Coke Classic to anoint Berlin

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Coca-Cola Co. is expected to formally name WPP Group's Berlin Cameron/Red Cell as the North American agency for its flagship Coca-Cola Classic.

The move would be a blue-chip endorsement for the smaller New York shop and come at the expense of Interpublic Group of Cos. and its McCann-Erickson Worldwide, although Interpublic likely will continue as Coca-Cola's lead partner in much of the rest of the world.

Coca-Cola could take steps to formally delineate its agency relationships within weeks. Berlin Cameron took the lead role on Coca-Cola's new $250 million "Real" campaign, although it has not been named to a formal role on the brand, and the marketer in the past has downplayed its relationship with the agency. Getting the U.S. account could raise the agency's profile and give it the go-ahead to staff up to handle future work for Coke.

Berlin Cameron referred calls to Coca-Cola.

Interpublic likely will hold onto media and international work for the brand, which spends about $900 million worldwide on advertising. The continued role is important to Interpublic, a longtime partner of Coca-Cola. The agency company is dealing with a Securities and Exchange Commission investigation into a restatement of its financial results and accounting issues that have driven its stock down and put pressure on its top executives.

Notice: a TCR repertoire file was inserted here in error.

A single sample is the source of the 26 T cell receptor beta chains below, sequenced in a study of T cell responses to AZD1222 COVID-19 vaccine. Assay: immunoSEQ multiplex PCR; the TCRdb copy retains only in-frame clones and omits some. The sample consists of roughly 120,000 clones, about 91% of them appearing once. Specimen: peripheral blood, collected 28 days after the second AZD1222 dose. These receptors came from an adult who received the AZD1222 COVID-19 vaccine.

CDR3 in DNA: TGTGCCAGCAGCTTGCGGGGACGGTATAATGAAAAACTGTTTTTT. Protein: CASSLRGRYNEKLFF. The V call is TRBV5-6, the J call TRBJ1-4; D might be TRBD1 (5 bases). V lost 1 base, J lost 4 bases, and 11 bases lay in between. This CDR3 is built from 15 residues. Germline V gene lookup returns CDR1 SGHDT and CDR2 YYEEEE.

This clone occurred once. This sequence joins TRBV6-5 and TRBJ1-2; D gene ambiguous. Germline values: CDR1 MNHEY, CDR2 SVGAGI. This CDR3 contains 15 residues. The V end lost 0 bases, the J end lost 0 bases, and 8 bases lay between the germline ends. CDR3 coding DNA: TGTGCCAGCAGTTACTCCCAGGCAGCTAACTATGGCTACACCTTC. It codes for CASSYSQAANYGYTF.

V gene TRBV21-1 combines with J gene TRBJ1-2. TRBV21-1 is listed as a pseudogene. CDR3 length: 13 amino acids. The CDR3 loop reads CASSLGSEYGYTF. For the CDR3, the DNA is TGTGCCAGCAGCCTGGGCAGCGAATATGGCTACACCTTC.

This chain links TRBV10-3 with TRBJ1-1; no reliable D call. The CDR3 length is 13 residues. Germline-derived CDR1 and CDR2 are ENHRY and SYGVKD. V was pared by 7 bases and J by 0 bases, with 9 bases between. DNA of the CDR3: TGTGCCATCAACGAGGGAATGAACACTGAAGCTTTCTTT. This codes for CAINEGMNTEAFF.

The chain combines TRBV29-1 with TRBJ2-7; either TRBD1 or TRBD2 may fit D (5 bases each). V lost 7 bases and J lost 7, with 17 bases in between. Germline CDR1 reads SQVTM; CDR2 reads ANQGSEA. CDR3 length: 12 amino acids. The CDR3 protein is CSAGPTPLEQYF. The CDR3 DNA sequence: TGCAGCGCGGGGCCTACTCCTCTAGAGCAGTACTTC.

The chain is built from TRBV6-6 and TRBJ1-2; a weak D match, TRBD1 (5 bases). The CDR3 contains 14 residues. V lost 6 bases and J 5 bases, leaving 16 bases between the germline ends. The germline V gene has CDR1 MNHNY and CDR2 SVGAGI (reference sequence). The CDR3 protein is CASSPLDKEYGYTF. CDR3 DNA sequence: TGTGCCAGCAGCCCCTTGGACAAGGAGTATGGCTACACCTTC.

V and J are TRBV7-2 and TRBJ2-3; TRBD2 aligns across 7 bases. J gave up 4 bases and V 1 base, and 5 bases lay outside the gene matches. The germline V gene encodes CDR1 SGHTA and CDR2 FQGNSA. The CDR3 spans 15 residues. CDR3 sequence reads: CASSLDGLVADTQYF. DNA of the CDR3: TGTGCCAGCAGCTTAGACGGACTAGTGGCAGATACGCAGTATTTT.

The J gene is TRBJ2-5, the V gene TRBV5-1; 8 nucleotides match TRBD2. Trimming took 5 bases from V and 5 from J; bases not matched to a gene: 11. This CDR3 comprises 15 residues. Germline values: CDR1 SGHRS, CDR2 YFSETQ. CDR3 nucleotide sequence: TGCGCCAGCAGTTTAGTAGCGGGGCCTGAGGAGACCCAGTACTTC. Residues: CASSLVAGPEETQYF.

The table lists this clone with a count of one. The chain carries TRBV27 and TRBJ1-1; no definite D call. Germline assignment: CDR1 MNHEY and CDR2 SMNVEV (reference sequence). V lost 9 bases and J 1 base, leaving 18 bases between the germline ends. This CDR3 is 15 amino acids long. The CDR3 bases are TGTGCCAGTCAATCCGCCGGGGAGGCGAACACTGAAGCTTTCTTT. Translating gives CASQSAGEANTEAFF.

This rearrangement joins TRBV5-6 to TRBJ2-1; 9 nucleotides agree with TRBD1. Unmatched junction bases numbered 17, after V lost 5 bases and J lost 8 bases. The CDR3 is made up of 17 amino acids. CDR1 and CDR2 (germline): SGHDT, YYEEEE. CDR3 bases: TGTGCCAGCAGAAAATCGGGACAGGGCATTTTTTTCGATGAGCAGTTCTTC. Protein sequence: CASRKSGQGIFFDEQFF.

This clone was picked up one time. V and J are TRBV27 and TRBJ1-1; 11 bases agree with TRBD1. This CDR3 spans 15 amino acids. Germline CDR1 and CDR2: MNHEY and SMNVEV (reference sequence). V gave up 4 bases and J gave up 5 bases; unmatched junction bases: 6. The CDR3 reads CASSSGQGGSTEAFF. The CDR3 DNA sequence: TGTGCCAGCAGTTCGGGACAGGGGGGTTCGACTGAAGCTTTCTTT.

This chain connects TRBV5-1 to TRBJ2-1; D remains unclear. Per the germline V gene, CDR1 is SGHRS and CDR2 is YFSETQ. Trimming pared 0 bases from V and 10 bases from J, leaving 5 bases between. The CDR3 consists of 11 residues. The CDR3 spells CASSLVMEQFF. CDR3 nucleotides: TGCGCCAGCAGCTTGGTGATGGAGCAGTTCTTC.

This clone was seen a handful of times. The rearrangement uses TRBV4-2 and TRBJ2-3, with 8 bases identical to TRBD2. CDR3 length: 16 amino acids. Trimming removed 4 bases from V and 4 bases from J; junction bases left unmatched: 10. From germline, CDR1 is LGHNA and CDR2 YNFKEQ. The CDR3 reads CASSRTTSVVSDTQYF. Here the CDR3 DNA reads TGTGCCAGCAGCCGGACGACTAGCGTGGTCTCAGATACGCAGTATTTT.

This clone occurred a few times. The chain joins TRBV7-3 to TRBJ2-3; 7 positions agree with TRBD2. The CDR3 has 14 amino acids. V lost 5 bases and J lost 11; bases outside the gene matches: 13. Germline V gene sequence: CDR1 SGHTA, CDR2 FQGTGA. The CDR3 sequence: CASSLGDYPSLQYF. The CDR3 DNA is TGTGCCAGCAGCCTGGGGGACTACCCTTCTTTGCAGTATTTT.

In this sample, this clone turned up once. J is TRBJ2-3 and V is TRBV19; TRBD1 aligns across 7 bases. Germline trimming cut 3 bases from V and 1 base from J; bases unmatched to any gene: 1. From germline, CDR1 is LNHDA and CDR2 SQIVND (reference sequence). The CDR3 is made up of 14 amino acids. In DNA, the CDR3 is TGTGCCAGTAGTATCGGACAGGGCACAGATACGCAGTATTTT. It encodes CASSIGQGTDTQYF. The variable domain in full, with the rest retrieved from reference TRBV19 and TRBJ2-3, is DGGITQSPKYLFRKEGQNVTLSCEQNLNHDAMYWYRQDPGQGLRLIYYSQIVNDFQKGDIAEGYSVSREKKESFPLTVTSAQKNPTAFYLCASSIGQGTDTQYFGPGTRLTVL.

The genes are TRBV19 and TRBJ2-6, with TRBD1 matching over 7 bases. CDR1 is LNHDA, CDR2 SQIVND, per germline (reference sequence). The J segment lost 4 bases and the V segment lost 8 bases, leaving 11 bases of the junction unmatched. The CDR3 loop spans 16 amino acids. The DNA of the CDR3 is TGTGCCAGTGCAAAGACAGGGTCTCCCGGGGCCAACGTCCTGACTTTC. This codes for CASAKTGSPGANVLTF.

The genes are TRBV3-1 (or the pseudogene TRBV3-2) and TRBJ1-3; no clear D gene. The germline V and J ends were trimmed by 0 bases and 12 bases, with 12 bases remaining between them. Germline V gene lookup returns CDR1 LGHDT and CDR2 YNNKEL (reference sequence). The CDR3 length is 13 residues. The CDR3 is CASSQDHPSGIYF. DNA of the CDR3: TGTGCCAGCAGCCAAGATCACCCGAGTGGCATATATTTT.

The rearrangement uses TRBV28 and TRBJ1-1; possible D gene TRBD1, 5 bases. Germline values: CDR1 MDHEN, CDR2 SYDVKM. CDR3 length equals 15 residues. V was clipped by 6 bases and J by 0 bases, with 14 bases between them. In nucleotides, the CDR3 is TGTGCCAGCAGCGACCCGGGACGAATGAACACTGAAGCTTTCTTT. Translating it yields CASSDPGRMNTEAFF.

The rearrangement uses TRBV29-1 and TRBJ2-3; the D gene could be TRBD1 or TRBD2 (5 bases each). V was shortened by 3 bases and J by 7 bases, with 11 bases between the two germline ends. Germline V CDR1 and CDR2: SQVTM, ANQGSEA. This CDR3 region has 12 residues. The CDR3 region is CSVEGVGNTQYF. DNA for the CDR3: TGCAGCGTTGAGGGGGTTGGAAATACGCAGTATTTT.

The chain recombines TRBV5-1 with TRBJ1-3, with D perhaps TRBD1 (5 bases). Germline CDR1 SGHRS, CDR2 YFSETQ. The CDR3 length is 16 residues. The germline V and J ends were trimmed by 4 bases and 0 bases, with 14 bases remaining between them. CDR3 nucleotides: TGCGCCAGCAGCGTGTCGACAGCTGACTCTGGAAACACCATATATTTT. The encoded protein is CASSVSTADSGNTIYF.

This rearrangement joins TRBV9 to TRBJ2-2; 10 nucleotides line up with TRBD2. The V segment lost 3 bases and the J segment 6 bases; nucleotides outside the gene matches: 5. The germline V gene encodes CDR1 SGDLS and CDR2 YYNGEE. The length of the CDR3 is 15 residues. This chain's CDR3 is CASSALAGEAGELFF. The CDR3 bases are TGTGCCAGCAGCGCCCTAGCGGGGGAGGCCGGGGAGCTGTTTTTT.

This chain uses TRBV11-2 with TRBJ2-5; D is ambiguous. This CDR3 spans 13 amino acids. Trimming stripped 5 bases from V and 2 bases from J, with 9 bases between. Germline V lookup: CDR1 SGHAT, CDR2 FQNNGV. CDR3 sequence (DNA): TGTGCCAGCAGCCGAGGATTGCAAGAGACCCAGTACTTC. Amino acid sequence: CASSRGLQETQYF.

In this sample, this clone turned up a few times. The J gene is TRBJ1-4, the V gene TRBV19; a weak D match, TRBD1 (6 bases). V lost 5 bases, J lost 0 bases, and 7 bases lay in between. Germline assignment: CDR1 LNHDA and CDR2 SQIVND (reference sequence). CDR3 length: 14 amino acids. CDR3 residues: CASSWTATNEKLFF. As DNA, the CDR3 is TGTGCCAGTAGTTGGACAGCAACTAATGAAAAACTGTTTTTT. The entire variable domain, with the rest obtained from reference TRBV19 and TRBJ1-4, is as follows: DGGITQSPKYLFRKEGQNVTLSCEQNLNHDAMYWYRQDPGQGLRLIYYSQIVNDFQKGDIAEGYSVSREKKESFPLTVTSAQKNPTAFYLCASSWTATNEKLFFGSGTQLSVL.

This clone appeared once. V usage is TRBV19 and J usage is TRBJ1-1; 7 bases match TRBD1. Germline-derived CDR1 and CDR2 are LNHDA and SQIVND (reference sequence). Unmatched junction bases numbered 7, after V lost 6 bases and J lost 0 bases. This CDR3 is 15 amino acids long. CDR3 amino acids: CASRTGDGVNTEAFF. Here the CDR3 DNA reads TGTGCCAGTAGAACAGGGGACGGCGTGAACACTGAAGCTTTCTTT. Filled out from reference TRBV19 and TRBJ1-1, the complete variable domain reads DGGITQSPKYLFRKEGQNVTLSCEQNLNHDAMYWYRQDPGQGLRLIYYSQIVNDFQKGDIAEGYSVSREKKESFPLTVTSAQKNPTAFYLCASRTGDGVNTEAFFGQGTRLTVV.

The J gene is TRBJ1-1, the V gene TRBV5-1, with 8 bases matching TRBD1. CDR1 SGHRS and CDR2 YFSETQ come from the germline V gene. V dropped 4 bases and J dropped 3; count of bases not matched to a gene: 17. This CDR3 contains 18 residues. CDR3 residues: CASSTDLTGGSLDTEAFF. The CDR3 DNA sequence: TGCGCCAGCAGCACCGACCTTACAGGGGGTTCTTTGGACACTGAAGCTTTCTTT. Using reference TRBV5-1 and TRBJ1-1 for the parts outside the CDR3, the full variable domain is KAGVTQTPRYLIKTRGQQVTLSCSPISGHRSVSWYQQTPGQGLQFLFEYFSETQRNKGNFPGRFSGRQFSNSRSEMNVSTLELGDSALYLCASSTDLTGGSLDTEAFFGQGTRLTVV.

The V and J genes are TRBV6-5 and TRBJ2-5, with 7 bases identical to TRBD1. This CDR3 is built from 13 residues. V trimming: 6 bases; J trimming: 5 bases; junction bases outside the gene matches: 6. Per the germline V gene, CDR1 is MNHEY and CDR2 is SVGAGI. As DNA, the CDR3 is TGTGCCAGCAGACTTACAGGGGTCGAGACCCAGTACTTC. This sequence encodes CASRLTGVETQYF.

outside the network

Coca-Cola President-Chief Operating Officer Steven J. Heyer, widely regarded as a marketing innovator, has shown a willingness to embrace ideas from agencies outside its traditional global network partners. In London, for example, independent hot shop Mother has been quietly asked to contribute work on Coca-Cola Classic. Esther Lee, brought in last fall by Mr. Heyer as chief creative officer, also has impressed agencies with her openness to new ideas.

Berlin Cameron is already formally on the Coke roster through Dasani, Mello Yello and Nestea. The agency spearheaded the "Real" strategy with Coke and has already produced some 20 ads.

Separately, Coca-Cola last week said it would cut 1,000 jobs, about 8% of its work force, as it seeks to streamline operations in its North American units. It is expected to invest the savings from that move into marketing. Coke and Interpublic did not immediately return calls.

contributing: kate macarthur

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